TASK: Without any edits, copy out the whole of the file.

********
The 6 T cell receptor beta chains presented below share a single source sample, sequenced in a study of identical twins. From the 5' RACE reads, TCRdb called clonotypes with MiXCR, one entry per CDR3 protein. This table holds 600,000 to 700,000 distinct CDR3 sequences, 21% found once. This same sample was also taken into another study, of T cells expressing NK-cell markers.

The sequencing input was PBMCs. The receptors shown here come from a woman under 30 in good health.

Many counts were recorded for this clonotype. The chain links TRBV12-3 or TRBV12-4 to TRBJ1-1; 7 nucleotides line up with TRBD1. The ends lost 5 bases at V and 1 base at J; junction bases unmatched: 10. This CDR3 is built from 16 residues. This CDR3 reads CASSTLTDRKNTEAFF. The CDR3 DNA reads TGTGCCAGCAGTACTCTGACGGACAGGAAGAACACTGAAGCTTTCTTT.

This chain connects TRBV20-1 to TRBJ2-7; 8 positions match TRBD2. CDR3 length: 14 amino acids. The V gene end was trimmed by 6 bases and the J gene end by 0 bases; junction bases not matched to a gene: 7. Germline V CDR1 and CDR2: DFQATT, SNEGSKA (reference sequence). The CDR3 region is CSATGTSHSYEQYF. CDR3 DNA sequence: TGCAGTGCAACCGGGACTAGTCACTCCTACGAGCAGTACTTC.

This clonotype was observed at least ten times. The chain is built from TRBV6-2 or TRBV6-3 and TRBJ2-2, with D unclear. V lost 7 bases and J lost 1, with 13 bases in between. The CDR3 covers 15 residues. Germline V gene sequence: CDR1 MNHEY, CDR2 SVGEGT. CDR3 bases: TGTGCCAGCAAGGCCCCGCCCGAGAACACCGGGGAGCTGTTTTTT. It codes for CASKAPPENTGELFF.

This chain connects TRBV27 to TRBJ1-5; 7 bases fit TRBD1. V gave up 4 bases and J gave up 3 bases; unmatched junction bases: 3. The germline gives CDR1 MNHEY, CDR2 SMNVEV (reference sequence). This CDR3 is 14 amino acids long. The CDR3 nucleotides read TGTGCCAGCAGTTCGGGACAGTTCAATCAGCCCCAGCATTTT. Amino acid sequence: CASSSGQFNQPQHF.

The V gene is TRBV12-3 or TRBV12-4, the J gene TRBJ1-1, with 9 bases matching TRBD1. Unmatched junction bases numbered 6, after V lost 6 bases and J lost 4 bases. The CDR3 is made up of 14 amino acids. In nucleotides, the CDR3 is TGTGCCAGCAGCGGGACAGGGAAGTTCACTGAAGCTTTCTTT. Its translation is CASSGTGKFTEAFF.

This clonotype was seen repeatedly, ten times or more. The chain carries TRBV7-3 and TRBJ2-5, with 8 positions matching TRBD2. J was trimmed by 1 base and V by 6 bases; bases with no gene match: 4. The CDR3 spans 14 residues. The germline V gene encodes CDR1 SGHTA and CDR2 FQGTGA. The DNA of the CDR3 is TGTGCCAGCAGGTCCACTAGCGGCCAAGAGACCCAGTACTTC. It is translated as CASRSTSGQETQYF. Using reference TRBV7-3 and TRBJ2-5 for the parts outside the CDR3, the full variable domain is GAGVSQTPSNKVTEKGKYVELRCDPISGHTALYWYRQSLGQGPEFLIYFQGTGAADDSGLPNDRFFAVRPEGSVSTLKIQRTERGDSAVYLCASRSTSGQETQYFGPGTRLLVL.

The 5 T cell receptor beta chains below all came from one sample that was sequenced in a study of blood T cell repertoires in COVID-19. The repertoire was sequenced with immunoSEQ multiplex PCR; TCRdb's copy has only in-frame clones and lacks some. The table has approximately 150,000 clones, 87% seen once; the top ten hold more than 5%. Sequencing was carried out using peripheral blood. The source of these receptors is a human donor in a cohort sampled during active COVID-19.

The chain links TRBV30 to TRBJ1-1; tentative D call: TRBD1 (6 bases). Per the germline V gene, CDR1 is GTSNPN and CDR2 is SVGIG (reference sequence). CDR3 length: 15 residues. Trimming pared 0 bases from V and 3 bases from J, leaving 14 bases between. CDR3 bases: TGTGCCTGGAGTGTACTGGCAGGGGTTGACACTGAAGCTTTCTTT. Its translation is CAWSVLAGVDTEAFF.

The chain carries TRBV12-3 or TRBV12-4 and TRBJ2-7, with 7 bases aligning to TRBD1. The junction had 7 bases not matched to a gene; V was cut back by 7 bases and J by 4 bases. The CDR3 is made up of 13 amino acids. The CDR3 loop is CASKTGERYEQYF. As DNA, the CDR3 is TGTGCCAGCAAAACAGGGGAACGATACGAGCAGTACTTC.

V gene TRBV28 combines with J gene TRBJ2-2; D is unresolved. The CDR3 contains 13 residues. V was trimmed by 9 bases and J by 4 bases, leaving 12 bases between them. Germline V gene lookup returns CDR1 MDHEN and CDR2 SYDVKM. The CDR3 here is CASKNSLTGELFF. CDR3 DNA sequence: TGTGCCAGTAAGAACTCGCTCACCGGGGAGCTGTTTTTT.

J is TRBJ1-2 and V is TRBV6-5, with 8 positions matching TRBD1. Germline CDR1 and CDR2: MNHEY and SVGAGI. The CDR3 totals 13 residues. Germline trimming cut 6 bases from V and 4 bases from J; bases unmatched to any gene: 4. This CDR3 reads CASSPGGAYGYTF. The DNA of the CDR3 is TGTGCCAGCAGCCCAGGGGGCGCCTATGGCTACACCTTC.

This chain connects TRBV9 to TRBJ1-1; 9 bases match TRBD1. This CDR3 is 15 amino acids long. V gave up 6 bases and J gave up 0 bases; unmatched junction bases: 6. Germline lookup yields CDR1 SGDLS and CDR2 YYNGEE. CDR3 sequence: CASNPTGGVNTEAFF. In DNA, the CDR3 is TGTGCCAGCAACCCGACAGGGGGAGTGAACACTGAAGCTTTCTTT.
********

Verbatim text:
The 6 T cell receptor beta chains presented below share a single source sample, sequenced in a study of identical twins. From the 5' RACE reads, TCRdb called clonotypes with MiXCR, one entry per CDR3 protein. This table holds 600,000 to 700,000 distinct CDR3 sequences, 21% found once. This same sample was also taken into another study, of T cells expressing NK-cell markers.

The sequencing input was PBMCs. The receptors shown here come from a woman under 30 in good health.

Many counts were recorded for this clonotype. The chain links TRBV12-3 or TRBV12-4 to TRBJ1-1; 7 nucleotides line up with TRBD1. The ends lost 5 bases at V and 1 base at J; junction bases unmatched: 10. This CDR3 is built from 16 residues. This CDR3 reads CASSTLTDRKNTEAFF. The CDR3 DNA reads TGTGCCAGCAGTACTCTGACGGACAGGAAGAACACTGAAGCTTTCTTT.

This chain connects TRBV20-1 to TRBJ2-7; 8 positions match TRBD2. CDR3 length: 14 amino acids. The V gene end was trimmed by 6 bases and the J gene end by 0 bases; junction bases not matched to a gene: 7. Germline V CDR1 and CDR2: DFQATT, SNEGSKA (reference sequence). The CDR3 region is CSATGTSHSYEQYF. CDR3 DNA sequence: TGCAGTGCAACCGGGACTAGTCACTCCTACGAGCAGTACTTC.

This clonotype was observed at least ten times. The chain is built from TRBV6-2 or TRBV6-3 and TRBJ2-2, with D unclear. V lost 7 bases and J lost 1, with 13 bases in between. The CDR3 covers 15 residues. Germline V gene sequence: CDR1 MNHEY, CDR2 SVGEGT. CDR3 bases: TGTGCCAGCAAGGCCCCGCCCGAGAACACCGGGGAGCTGTTTTTT. It codes for CASKAPPENTGELFF.

This chain connects TRBV27 to TRBJ1-5; 7 bases fit TRBD1. V gave up 4 bases and J gave up 3 bases; unmatched junction bases: 3. The germline gives CDR1 MNHEY, CDR2 SMNVEV (reference sequence). This CDR3 is 14 amino acids long. The CDR3 nucleotides read TGTGCCAGCAGTTCGGGACAGTTCAATCAGCCCCAGCATTTT. Amino acid sequence: CASSSGQFNQPQHF.

The V gene is TRBV12-3 or TRBV12-4, the J gene TRBJ1-1, with 9 bases matching TRBD1. Unmatched junction bases numbered 6, after V lost 6 bases and J lost 4 bases. The CDR3 is made up of 14 amino acids. In nucleotides, the CDR3 is TGTGCCAGCAGCGGGACAGGGAAGTTCACTGAAGCTTTCTTT. Its translation is CASSGTGKFTEAFF.

This clonotype was seen repeatedly, ten times or more. The chain carries TRBV7-3 and TRBJ2-5, with 8 positions matching TRBD2. J was trimmed by 1 base and V by 6 bases; bases with no gene match: 4. The CDR3 spans 14 residues. The germline V gene encodes CDR1 SGHTA and CDR2 FQGTGA. The DNA of the CDR3 is TGTGCCAGCAGGTCCACTAGCGGCCAAGAGACCCAGTACTTC. It is translated as CASRSTSGQETQYF. Using reference TRBV7-3 and TRBJ2-5 for the parts outside the CDR3, the full variable domain is GAGVSQTPSNKVTEKGKYVELRCDPISGHTALYWYRQSLGQGPEFLIYFQGTGAADDSGLPNDRFFAVRPEGSVSTLKIQRTERGDSAVYLCASRSTSGQETQYFGPGTRLLVL.

The 5 T cell receptor beta chains below all came from one sample that was sequenced in a study of blood T cell repertoires in COVID-19. The repertoire was sequenced with immunoSEQ multiplex PCR; TCRdb's copy has only in-frame clones and lacks some. The table has approximately 150,000 clones, 87% seen once; the top ten hold more than 5%. Sequencing was carried out using peripheral blood. The source of these receptors is a human donor in a cohort sampled during active COVID-19.

The chain links TRBV30 to TRBJ1-1; tentative D call: TRBD1 (6 bases). Per the germline V gene, CDR1 is GTSNPN and CDR2 is SVGIG (reference sequence). CDR3 length: 15 residues. Trimming pared 0 bases from V and 3 bases from J, leaving 14 bases between. CDR3 bases: TGTGCCTGGAGTGTACTGGCAGGGGTTGACACTGAAGCTTTCTTT. Its translation is CAWSVLAGVDTEAFF.

The chain carries TRBV12-3 or TRBV12-4 and TRBJ2-7, with 7 bases aligning to TRBD1. The junction had 7 bases not matched to a gene; V was cut back by 7 bases and J by 4 bases. The CDR3 is made up of 13 amino acids. The CDR3 loop is CASKTGERYEQYF. As DNA, the CDR3 is TGTGCCAGCAAAACAGGGGAACGATACGAGCAGTACTTC.

V gene TRBV28 combines with J gene TRBJ2-2; D is unresolved. The CDR3 contains 13 residues. V was trimmed by 9 bases and J by 4 bases, leaving 12 bases between them. Germline V gene lookup returns CDR1 MDHEN and CDR2 SYDVKM. The CDR3 here is CASKNSLTGELFF. CDR3 DNA sequence: TGTGCCAGTAAGAACTCGCTCACCGGGGAGCTGTTTTTT.

J is TRBJ1-2 and V is TRBV6-5, with 8 positions matching TRBD1. Germline CDR1 and CDR2: MNHEY and SVGAGI. The CDR3 totals 13 residues. Germline trimming cut 6 bases from V and 4 bases from J; bases unmatched to any gene: 4. This CDR3 reads CASSPGGAYGYTF. The DNA of the CDR3 is TGTGCCAGCAGCCCAGGGGGCGCCTATGGCTACACCTTC.

This chain connects TRBV9 to TRBJ1-1; 9 bases match TRBD1. This CDR3 is 15 amino acids long. V gave up 6 bases and J gave up 0 bases; unmatched junction bases: 6. Germline lookup yields CDR1 SGDLS and CDR2 YYNGEE. CDR3 sequence: CASNPTGGVNTEAFF. In DNA, the CDR3 is TGTGCCAGCAACCCGACAGGGGGAGTGAACACTGAAGCTTTCTTT.